All / Originally Posted on Skirt

Cairo Nights

Baghat ‘Ali Street is one of my favorites during the day, a wide verdant and quiet avenue full of trees, climbing flower vines and stately old embassy houses set back from the road.  At night, though, much of it is so poorly lit it’s almost pitch black until a car comes along.  Some of the embassies have elegant globe lights gracing the tops of their fences, but other than that you’re literally whistling in the dark.  Good thing I bought my trusty flashlight yesterday.

Do not go gentle into that good night…

After some spaghetti arabiatta at Didos I came back down Baghat ‘Ali, enjoying the smell of night jasmine wafting over the fence of what might be the Yugoslavian embassy.  As I was walking, bless my soul, I felt a little coolness in my fingertips as the breeze touched them.  Is fall in the air?

Around 10:30 some REALLY LOUD music came blasting into my apartment, drowning out the air conditioner even.  I thought it was the neighbors having a party at first but I ran out on the balcony and it turned out to be coming from the floating boat restaurant across the Nile!

I’m pretty sure it was a wedding party.  It was too far away to make out the people with any real detail but I saw somebody in a big white dress and several women in matching red dresses, like bridesmaid’s dresses. 

The whole party was dancing on the boat dock encouraged by the DJ.  I took some video with my flimsy camera but it’s too far away to come out clearly, especially at night.  Part of me wishes I had a real camera with a big lens, but then I’d feel like I was in Rear Window.  Anyway, I could see everybody hopping around, men and women.  I could hear the intermittent zhaghareet of the women (click the term for instructions on how to do this yourself), and periodically the whole crowd whistled and cheered.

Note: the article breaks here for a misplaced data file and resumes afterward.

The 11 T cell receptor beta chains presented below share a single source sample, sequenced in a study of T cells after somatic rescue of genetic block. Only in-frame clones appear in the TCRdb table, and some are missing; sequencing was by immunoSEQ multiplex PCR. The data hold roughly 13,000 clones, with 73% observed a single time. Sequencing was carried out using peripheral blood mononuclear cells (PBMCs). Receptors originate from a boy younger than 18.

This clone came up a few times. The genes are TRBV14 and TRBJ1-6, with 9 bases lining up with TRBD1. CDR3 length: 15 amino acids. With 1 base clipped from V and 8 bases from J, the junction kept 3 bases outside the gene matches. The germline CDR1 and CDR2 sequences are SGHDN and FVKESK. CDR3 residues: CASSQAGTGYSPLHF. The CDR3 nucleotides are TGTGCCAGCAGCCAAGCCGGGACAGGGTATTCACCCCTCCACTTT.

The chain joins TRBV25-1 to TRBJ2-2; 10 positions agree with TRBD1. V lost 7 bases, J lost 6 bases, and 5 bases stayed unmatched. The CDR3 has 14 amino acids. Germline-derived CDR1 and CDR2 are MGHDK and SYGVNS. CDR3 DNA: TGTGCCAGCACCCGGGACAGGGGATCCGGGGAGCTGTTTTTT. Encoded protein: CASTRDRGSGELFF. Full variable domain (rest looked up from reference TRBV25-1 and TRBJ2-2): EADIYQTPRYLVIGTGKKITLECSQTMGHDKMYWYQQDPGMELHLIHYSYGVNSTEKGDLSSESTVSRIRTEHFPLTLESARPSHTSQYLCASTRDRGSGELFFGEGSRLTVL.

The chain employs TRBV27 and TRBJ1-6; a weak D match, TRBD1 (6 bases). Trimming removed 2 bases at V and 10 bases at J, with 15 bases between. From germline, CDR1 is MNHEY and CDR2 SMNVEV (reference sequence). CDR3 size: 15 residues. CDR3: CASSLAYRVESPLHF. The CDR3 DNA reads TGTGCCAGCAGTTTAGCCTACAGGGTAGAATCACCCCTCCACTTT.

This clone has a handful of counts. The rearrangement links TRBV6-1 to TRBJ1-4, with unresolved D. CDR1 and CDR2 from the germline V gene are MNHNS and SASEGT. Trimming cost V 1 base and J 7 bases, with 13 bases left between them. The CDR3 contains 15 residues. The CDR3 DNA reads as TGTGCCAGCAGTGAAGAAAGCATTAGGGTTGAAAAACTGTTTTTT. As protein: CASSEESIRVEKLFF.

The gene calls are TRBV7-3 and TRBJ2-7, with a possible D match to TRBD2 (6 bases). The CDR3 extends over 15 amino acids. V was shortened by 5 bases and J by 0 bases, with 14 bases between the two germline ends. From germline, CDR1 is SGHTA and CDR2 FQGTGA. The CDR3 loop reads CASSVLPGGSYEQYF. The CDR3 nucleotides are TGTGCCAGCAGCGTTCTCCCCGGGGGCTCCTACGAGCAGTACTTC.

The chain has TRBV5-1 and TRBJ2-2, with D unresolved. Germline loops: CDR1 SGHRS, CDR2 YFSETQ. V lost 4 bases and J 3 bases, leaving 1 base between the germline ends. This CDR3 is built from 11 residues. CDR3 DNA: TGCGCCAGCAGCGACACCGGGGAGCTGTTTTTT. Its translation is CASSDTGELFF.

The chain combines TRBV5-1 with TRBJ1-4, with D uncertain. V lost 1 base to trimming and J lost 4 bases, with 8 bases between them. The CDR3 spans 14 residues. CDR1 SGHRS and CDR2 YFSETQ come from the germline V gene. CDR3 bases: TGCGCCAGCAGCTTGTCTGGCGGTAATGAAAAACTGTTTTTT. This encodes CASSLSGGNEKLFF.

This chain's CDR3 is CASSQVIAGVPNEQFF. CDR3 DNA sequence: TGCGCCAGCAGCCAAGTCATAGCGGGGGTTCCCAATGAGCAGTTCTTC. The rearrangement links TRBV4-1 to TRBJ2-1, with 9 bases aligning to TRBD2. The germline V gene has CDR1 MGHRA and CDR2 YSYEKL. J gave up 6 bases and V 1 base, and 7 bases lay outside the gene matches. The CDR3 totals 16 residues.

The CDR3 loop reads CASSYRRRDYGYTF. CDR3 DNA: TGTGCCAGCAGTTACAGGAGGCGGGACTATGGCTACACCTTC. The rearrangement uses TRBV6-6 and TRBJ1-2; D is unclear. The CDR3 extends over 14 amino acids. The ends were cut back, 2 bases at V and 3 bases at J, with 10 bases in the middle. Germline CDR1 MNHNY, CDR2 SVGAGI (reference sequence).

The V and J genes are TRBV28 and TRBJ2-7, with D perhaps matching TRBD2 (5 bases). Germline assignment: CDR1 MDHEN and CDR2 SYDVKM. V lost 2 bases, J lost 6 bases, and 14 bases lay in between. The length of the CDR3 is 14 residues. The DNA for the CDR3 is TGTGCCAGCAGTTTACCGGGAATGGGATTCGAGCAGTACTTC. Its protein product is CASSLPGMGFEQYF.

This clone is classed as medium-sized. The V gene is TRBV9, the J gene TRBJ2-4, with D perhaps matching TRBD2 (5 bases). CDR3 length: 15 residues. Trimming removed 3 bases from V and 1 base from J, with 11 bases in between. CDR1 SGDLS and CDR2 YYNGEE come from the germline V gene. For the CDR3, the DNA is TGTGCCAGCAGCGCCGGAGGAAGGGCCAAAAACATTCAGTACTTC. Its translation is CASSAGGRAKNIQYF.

Behind the party across the road from where they were in Mohandiseen I could see people all piled on top of something – a car? the roof of a kiosk? – trying to peer over the trees and fencing around the restaurant to see the party.   On my side of the Nile a group of young men were lounging against a railing for a time, watching the party and even getting up enough spirit to contribute a few dance moves themselves before sauntering off, tomcat-like, to lounge someplace with more girls walking by.  (That’s a classic example of the kind of thing I’m not allowed to say in my PhD: I can’t actually say that they were looking for girls unless I know for a fact that this was the case.  They could potentially just have been standing there because they like watching the guards at the HSBC bank across the street, or maybe they were performing the time-honored tradition of spitting off the bridge into the water.  But they were boys, and they were loitering by the side of the road, and frankly that’s enough evidence for me!) 

I stood on my balcony for a while watching the festivities, enjoying it partly for the party atmosphere being pumped across the water and partly because THAT’S MY RESEARCH!!  They’re doing it!  Surprisingly I didn’t see anyone in the other apartment buildings nearby out watching the party, though I know the music was loud enough to attract their notice and I have a fairly wide panorama of the nearby buildings.  Deciding I wasn’t in danger of being observed I shimmied around a little myself, enjoying the music.

Unfortunately the boat was a little too far off to really make out the whole scene clearly for serious research-observation purposes but it was still an exciting sight.  (And how awesome would it be if I could get my PhD by sitting on the balcony and taking notes?!  I’m in!)  Around 12:30 the loud music turned off and they all went inside, but I’ve no doubt they were rollicking the boat until well into the small hours. 

Tonight I’m meeting a Scottish belly dancer friend who works here on one of the dinner-and-a-show-boats.  The boat docks just before midnight so we’re planning to meet up around 12:30 at the Cairo Jazz Club.  After a year of having an 11:30 PM curfew because I worked in a residence hall at Exeter, the adjustment to all this late-night socializing is proving to be a challenge.  I wonder what new dancing adventures there are in store this evening!